The play written by Neil Simon opens Thursday at 7 p.m. in the Morris Morgan Theatre of the James L. Morgan Liberal Arts Building on the St. Andrews Presbyterian College campus. Additional performances will take place Friday and Saturday at 7 p.m. with a matinee at 2 p.m. Saturday. Tickets are $5 for students and $8 for non-students.
“It’s a dinner party involving three divorced couples,” said Joanna Hipp, who portrays Mariette Leviuex. “It’s not serious. It’s funny with sad and serious written in.”
Hipp, a senior, did theatre before college but has only appeared in one previous St. Andrews production. She describes her character as “a woman in her late 30s who is a successful writer. She is divorced from the man who taught her everything.”
Portraying Mariette’s ex-husband Claude Pichon is St. Andrews theatre veteran Phil Ratchford.
“Claude is a writer and very caught up in the classics,” Ratchford said. “He’s very intelligent, kind of sarcastic and rude.”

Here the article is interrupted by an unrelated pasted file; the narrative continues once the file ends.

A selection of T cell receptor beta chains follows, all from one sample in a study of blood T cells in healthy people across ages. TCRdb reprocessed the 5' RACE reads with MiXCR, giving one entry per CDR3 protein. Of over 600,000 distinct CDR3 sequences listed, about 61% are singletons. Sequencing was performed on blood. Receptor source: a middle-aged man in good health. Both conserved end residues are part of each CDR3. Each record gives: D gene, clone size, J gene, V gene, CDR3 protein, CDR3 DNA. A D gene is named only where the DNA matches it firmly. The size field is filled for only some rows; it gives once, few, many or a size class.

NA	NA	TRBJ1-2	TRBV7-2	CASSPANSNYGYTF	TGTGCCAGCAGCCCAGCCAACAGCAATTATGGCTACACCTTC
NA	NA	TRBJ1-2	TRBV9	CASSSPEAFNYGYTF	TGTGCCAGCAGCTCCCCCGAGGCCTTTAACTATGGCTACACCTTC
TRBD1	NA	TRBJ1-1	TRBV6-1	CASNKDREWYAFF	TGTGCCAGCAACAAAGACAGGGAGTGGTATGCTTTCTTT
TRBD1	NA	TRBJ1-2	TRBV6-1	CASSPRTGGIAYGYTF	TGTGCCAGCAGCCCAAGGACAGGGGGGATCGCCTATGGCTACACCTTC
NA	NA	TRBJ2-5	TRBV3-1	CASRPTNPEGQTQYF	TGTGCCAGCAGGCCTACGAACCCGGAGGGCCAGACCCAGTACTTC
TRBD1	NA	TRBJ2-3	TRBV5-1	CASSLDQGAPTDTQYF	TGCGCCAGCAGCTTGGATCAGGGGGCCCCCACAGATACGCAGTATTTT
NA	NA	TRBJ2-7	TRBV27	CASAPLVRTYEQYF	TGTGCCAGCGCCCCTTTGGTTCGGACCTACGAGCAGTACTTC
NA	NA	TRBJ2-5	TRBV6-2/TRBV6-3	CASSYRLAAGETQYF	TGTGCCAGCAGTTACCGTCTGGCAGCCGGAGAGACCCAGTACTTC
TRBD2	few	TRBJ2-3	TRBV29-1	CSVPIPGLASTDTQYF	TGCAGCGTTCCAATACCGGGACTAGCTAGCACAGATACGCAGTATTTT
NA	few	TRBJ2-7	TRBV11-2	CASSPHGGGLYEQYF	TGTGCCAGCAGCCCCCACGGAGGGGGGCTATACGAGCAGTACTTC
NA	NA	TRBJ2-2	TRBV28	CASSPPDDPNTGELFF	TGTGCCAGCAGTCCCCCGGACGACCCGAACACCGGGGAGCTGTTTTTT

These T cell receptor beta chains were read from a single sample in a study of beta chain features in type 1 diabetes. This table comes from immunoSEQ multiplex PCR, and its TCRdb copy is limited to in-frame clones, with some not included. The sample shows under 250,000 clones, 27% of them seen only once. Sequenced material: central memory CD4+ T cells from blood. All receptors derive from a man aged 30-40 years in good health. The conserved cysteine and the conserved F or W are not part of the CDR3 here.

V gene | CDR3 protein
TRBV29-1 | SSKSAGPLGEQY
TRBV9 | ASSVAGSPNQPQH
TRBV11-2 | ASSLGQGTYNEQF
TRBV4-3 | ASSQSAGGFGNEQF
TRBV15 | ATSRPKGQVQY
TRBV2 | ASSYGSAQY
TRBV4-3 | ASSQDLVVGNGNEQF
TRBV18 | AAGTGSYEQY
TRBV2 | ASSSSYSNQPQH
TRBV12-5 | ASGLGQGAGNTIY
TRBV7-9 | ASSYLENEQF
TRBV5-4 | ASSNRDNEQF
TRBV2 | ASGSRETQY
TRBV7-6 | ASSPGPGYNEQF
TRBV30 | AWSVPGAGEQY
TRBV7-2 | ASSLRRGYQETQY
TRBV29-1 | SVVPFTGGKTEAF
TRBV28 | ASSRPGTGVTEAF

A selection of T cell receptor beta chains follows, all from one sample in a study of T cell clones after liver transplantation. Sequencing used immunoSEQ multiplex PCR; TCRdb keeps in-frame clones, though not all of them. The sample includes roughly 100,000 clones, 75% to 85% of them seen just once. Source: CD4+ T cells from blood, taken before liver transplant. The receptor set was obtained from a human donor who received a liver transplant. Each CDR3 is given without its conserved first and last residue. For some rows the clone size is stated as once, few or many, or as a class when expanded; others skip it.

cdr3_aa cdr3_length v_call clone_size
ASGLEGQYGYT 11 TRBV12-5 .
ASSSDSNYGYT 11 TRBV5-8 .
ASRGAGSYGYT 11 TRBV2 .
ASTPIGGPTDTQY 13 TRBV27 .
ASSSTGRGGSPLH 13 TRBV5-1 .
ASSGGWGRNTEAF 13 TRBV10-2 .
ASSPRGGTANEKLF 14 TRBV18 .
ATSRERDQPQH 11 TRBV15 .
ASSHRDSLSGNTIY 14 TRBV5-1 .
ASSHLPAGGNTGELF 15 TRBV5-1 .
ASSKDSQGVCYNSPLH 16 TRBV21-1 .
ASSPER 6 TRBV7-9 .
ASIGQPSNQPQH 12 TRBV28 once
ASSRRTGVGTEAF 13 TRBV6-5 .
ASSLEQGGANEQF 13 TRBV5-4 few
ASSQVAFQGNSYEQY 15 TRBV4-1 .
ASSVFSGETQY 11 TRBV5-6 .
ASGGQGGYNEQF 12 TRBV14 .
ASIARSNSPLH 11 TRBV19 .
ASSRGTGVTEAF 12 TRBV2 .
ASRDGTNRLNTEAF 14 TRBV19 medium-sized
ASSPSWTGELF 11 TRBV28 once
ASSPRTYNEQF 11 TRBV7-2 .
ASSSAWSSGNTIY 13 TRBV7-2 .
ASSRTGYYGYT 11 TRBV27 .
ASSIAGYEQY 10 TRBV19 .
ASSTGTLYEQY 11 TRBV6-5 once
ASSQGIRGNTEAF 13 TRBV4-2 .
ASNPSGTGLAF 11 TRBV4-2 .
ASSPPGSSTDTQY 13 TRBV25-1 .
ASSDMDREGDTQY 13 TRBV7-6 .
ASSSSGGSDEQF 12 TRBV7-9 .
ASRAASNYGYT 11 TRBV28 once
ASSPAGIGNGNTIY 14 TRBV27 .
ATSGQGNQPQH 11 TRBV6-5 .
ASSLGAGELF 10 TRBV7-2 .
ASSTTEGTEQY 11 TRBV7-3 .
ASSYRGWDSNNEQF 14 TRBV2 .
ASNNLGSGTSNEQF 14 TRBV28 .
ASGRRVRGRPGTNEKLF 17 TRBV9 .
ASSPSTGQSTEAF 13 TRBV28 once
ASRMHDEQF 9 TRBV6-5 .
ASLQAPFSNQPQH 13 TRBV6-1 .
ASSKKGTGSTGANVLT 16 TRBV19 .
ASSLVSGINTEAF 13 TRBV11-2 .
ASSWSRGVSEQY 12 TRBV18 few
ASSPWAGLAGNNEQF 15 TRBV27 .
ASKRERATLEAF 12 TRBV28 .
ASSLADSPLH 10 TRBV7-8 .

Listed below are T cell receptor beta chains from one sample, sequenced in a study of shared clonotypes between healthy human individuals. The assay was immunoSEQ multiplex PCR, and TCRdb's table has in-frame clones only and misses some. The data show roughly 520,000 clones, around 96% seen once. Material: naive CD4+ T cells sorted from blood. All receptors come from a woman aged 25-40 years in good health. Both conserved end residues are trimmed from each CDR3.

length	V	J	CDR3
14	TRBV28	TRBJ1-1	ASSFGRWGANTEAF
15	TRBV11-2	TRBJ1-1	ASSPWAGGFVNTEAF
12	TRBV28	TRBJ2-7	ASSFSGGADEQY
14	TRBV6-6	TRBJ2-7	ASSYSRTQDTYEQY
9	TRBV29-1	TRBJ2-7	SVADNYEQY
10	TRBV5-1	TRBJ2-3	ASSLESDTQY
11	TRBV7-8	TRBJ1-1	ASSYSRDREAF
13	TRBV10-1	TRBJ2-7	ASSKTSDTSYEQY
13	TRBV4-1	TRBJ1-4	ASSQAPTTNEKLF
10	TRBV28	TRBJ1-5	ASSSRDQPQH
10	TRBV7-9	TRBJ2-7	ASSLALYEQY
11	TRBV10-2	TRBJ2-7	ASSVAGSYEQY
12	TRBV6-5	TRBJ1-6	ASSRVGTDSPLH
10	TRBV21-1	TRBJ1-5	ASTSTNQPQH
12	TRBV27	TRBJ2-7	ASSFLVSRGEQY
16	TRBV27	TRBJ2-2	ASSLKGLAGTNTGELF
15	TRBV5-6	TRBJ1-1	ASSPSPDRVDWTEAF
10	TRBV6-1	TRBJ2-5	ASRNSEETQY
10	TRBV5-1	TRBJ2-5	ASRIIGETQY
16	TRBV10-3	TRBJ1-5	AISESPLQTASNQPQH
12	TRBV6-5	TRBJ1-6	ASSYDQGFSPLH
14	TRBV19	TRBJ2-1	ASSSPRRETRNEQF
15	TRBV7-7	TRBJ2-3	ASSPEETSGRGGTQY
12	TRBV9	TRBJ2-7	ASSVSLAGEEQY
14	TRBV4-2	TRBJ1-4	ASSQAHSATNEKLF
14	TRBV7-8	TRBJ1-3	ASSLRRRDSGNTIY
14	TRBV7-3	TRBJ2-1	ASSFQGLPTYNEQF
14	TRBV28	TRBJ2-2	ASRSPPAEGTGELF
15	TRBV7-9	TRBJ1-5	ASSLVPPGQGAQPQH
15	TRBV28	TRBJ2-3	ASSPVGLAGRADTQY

While the six cast members have various levels of theatre experience, this was their first time working exclusively with director Chris Wood.
“It’s been a fun challenge,” said Ratchford. “I’ve worked with (Theatre Professor) Mark Mannette on three productions and it was good to see different aspects brought to light by Chris.”
Hipp agreed, “It was unique as none of us knew what to expect. He put a different spin on things and it helped us to grow in relation to our theatre experience.”
With such a small cast, there were different challenges than have existed with the recent St. Andrews productions such as Macbeth, A Streetcar Named Desire, and Three Penny Opera.
“It makes you more dependent on the other cast members,” Ratchford said. “You get close and have to play off each other, especially with this play that depends on comedic timing.”
Hipp adds, “We all had to work together. We got together three nights a week and it was hard if not everyone was there. All six of us are active on campus but we managed to find a time to make it work.”
To enjoy the “sarcastic dialog” and “awkward social interactions of people who cannot return to a common ground,” come to see The Dinner Party.